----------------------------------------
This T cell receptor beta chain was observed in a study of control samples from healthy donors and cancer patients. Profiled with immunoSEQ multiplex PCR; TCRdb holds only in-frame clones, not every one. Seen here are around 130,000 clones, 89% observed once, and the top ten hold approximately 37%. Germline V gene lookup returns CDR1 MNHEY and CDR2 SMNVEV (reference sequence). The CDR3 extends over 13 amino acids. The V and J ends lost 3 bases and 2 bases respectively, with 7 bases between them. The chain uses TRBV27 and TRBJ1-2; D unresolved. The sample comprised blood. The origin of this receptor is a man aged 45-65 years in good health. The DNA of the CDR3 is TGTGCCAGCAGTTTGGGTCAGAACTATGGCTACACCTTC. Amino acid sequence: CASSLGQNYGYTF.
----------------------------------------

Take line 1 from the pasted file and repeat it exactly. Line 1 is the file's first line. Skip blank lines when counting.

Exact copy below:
This T cell receptor beta chain was observed in a study of control samples from healthy donors and cancer patients. Profiled with immunoSEQ multiplex PCR; TCRdb holds only in-frame clones, not every one. Seen here are around 130,000 clones, 89% observed once, and the top ten hold approximately 37%. Germline V gene lookup returns CDR1 MNHEY and CDR2 SMNVEV (reference sequence). The CDR3 extends over 13 amino acids. The V and J ends lost 3 bases and 2 bases respectively, with 7 bases between them. The chain uses TRBV27 and TRBJ1-2; D unresolved. The sample comprised blood. The origin of this receptor is a man aged 45-65 years in good health. The DNA of the CDR3 is TGTGCCAGCAGTTTGGGTCAGAACTATGGCTACACCTTC. Amino acid sequence: CASSLGQNYGYTF.